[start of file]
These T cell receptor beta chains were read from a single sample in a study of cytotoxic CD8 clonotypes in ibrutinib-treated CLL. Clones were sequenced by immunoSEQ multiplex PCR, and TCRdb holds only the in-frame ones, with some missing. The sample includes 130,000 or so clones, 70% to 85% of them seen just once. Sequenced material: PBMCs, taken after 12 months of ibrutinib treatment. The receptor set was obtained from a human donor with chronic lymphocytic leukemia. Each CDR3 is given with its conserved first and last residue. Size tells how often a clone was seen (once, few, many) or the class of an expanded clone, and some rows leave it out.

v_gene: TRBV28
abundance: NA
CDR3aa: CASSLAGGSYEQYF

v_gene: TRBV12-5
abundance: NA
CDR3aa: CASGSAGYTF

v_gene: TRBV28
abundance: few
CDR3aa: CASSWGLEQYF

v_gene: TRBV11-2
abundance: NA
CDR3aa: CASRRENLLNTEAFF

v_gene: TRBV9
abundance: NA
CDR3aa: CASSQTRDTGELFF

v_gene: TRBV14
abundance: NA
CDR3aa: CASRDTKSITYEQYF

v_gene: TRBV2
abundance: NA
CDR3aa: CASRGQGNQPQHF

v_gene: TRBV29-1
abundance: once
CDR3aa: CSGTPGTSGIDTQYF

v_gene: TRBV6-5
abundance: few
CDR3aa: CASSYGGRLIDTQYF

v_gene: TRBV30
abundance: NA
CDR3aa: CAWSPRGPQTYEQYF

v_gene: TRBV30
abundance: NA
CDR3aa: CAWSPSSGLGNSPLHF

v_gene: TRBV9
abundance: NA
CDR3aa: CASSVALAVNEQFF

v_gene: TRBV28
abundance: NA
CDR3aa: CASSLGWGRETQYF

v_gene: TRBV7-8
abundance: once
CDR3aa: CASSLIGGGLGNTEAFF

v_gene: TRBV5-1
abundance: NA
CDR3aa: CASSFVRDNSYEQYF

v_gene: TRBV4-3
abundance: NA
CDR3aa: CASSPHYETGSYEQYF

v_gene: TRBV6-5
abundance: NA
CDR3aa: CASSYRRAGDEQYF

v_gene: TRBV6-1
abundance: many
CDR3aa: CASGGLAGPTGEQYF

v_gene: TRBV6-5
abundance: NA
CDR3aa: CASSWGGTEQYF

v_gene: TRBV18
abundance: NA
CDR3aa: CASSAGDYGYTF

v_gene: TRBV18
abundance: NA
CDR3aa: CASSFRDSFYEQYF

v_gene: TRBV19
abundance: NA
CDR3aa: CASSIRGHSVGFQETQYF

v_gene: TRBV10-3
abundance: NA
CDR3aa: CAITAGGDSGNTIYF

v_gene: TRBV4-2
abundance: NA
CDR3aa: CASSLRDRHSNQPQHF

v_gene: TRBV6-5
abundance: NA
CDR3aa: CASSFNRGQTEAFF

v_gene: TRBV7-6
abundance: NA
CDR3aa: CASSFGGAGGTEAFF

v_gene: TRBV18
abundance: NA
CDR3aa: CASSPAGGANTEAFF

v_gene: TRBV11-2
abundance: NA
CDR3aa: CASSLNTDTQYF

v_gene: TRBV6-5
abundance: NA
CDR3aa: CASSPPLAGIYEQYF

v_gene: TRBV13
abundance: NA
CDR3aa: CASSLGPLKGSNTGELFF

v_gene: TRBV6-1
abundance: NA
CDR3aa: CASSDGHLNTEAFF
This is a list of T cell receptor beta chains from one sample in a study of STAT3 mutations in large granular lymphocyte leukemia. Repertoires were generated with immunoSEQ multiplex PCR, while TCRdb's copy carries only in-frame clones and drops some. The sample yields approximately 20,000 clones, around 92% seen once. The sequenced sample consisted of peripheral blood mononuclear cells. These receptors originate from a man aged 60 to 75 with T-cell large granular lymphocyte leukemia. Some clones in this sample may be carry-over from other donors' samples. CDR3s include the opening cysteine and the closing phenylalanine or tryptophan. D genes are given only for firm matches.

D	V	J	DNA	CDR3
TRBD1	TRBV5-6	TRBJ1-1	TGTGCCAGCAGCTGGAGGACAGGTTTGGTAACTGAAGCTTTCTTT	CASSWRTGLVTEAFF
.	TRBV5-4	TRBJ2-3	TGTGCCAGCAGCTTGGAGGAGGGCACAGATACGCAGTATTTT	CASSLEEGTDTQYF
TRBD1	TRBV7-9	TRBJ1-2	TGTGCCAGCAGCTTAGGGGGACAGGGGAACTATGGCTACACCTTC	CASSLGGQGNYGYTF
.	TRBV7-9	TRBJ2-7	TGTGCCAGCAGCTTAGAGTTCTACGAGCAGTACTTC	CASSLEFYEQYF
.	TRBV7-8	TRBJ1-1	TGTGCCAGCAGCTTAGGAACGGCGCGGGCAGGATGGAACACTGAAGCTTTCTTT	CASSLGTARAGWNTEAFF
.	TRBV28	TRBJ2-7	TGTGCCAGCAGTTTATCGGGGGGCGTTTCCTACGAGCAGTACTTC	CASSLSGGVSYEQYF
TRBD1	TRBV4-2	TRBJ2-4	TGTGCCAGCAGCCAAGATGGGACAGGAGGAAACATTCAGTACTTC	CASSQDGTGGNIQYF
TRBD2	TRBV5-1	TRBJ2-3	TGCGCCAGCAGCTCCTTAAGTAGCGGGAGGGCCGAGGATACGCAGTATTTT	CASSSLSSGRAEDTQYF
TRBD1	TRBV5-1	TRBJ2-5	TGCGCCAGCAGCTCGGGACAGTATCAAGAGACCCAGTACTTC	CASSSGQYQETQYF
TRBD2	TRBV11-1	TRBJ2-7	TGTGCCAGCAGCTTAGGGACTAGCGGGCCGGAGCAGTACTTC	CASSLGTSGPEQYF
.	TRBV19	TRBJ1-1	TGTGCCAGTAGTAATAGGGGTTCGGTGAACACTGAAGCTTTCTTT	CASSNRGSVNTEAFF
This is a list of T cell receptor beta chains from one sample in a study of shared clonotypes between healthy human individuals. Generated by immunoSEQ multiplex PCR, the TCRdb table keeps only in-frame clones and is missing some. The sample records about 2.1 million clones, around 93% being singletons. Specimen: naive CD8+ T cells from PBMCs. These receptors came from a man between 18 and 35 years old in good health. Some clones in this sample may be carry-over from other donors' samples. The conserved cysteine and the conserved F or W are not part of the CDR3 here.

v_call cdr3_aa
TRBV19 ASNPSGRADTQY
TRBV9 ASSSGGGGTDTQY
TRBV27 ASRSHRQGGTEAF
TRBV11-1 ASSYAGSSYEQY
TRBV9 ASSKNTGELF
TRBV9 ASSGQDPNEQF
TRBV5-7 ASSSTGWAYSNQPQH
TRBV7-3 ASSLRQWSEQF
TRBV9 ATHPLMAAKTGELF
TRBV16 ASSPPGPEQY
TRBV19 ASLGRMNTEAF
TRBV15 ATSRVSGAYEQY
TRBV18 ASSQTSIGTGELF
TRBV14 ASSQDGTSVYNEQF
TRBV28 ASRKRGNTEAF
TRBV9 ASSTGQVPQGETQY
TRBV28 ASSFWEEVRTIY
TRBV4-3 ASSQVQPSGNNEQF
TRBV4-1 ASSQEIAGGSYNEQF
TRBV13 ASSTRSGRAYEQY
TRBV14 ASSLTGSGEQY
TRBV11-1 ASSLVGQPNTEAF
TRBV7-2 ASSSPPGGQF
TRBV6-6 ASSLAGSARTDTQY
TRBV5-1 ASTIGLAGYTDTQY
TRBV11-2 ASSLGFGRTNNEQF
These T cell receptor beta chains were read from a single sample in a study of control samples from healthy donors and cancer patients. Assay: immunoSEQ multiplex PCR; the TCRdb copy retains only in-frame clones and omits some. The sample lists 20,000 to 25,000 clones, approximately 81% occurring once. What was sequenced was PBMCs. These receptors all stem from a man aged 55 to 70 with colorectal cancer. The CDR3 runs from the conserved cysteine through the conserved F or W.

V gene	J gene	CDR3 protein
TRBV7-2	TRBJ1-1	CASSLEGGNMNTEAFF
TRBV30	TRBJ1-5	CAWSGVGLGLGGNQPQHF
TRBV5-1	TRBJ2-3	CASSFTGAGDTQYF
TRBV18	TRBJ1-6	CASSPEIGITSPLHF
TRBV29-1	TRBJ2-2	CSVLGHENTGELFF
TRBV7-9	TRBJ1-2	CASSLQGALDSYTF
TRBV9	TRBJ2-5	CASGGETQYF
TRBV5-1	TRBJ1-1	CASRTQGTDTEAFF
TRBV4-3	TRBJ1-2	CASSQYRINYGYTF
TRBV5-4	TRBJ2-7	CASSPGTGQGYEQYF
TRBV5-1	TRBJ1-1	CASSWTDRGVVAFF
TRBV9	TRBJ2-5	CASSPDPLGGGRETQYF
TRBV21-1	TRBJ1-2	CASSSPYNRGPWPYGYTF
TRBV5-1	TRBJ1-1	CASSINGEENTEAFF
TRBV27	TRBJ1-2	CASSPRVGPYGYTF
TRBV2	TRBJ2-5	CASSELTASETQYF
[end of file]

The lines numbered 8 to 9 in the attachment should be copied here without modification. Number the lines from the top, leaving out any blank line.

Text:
v_gene: TRBV28
abundance: few